While breast milk is the best food for babies, mothers may decide to bottle-feed their newborns, or to switch from breastfeeding to formula, for any number of reasons. If you’re bottle-feeding your baby, here are the basics you need to know.
What to feed baby
The Canadian Paediatric Society (CPS), Dietitians of Canada and Health Canada recommend that babies who are not breastfed should receive a commercial infant formula for the first nine to 12 months of life. The formula should be cow’s milk-based; use soy-based formula only if your baby can’t take dairy for health, cultural or religious reasons. Iron-fortified formula is recommended, and special formulas are available for premature or allergic infants. You should consult your Pharmacist about the formula that is best for your baby.
Most formulas also come in three styles: ready-to-serve, liquid concentrate, and powdered concentrate. When mixing formula, it's essential to follow instructions precisely. If the formula is consistently too dilute (that is, if too much water is added), baby will not get all the nutrients she needs and runs the risk of malnutrition. On the other hand, formula that is too concentrated is also hazardous. A baby's kidneys can't handle the overload of salts, minerals and protein, and she could become seriously ill.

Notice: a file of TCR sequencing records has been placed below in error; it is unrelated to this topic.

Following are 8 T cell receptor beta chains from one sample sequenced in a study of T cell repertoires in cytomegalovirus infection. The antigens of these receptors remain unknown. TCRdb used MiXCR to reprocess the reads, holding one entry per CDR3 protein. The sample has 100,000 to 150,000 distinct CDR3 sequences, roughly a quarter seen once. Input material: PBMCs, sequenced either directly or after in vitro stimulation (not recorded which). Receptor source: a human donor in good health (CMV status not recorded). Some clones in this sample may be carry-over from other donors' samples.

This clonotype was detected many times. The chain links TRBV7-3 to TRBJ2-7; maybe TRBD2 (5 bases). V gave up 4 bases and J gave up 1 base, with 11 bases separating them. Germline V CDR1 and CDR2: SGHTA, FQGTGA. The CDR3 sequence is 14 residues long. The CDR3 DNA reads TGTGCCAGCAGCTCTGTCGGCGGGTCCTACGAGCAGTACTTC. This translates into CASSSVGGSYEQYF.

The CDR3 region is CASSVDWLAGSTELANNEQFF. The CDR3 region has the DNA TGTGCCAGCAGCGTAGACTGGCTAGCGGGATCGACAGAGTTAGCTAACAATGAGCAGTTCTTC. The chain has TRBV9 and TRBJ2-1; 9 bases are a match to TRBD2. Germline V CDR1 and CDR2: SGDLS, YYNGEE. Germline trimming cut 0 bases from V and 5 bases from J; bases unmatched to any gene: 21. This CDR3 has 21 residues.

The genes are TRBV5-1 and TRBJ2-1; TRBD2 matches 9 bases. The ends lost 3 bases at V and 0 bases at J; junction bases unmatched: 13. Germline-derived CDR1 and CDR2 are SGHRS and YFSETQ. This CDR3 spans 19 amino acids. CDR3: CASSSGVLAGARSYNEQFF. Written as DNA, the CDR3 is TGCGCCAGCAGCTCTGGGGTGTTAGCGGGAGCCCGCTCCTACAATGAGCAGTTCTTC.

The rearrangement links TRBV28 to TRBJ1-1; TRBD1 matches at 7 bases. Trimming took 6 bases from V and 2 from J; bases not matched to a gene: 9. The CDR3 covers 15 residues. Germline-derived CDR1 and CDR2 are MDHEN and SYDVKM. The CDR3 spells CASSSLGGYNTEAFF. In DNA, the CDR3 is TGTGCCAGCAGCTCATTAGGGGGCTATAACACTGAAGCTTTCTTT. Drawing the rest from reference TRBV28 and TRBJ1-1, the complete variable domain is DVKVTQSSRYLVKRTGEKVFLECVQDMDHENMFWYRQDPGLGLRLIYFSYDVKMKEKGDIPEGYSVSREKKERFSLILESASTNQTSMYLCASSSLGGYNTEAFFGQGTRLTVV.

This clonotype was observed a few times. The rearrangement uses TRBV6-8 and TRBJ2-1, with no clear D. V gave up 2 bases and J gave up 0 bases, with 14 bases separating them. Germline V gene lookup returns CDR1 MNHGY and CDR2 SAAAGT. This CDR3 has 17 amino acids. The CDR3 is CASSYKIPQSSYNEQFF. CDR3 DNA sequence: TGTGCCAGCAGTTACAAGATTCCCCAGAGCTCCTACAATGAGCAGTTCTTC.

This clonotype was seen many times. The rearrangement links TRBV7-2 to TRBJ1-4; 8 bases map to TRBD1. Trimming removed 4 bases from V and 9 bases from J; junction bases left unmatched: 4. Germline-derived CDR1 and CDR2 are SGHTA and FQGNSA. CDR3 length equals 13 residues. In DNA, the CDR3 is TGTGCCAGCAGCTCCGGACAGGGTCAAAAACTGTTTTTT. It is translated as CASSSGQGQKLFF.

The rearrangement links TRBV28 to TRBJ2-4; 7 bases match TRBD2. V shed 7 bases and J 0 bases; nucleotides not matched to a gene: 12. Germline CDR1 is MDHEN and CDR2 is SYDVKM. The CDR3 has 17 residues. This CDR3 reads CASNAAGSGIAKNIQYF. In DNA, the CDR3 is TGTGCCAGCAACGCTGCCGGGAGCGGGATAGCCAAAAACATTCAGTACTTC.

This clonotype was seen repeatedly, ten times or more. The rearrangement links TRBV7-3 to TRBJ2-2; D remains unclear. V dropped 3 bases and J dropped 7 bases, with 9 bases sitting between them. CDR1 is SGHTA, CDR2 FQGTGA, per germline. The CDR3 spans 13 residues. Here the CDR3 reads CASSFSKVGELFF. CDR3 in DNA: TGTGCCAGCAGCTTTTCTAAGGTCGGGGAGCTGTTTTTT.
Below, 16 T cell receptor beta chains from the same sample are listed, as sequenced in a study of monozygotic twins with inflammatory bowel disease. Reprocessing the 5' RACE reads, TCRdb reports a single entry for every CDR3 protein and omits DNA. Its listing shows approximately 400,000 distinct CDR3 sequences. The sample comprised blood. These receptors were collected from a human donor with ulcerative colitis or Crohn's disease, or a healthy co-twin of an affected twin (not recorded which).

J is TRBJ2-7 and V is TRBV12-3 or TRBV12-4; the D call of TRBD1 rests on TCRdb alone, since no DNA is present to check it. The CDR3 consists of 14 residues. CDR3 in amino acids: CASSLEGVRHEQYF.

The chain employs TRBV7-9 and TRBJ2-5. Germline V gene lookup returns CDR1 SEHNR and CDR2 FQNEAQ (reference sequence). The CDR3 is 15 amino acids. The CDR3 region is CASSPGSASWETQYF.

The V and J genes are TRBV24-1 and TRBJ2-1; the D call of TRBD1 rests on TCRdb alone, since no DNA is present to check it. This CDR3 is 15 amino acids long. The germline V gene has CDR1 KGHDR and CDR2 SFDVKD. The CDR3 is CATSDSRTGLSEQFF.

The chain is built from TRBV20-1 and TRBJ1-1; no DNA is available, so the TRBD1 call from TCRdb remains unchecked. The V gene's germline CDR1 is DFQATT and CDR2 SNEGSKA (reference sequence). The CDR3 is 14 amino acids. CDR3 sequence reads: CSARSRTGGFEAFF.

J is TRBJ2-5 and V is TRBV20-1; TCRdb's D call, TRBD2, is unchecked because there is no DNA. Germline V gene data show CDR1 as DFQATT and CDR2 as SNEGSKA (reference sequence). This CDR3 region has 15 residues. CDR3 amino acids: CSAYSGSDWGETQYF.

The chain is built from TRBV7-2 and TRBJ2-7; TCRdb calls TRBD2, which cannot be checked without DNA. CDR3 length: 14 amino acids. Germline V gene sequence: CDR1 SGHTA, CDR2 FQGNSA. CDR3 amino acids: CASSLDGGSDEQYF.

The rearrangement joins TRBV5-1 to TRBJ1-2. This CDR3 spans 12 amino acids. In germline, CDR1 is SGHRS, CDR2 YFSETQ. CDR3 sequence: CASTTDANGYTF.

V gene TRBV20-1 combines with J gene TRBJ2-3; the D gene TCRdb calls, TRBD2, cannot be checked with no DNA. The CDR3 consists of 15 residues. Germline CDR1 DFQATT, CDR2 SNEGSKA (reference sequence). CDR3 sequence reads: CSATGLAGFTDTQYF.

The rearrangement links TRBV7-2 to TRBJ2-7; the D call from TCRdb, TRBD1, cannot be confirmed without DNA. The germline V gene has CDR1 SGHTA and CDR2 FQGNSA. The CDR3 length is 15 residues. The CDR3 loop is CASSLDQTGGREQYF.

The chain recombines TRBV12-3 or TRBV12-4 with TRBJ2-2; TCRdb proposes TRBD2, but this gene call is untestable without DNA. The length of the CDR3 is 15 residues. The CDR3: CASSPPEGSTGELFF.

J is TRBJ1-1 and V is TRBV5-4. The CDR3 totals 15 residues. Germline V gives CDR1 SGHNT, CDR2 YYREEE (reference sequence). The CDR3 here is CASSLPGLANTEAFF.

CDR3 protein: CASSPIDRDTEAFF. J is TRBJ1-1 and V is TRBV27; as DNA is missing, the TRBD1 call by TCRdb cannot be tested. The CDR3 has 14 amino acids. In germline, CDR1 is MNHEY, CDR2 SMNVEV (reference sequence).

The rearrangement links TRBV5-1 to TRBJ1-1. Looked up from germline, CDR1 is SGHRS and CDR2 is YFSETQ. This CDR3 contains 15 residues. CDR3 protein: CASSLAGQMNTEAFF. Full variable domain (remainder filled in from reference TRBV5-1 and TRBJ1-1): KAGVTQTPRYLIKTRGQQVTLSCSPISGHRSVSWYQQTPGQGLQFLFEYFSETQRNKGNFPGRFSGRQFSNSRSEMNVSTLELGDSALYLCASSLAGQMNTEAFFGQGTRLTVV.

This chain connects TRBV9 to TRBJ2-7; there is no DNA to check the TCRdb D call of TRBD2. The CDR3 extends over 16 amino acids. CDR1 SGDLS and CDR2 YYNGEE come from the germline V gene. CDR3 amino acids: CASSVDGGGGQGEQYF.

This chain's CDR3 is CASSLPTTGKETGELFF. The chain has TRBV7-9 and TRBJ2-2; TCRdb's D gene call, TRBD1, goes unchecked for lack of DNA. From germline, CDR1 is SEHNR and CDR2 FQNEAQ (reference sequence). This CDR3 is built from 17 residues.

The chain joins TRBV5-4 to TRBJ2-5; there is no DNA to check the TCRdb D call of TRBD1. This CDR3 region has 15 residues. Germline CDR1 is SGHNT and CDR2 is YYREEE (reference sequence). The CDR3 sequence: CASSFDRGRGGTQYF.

While there is some debate on the value of sterilizing bottles and nipples after the first use, most health experts agree that sterilizing is a good idea until your baby is four or five months of age. This allows him time to develop some tolerance for bacteria that could otherwise be present in his bottle. Of course, cleanliness of his feeding equipment is always essential.
To properly sterilize, feeding equipment should be washed in hot, soapy water and rinsed well. Then all items should be placed in a large pot with a lid, covered with water, and boiled for at least five minutes. Your maternity hospital or public health department can give you detailed instructions on proper sterilization.
Prepared bottles should be refrigerated immediately and used within 24 hours. For a newborn, discard any formula remaining after a feeding. Store partly used cans of formula according to the manufacturer's instructions.
Formula can be served cool, lukewarm or at room temperature. Warm the bottle just before feeding—don't let it gradually come to room temperature as this may encourage bacterial growth. The safest way to warm formula is in a pan of hot water. Always test the temperature by shaking the bottle gently, then dripping a few drops on the inside of your wrist. Health professionals advise against using a microwave, because the heat is unevenly distributed and there may be scalding “hot spots” in the bottle.
Formula should drip freely at a rate of one drop per second. If the nipple hole is too small, it may be enlarged using a needle that has been sterilized. If formula flows in a stream, replace the nipple. When it's time to feed your baby, cradle her in your arm with her head tilted back slightly. Keep the bottle tilted up and the nipple always full to prevent your baby from swallowing air.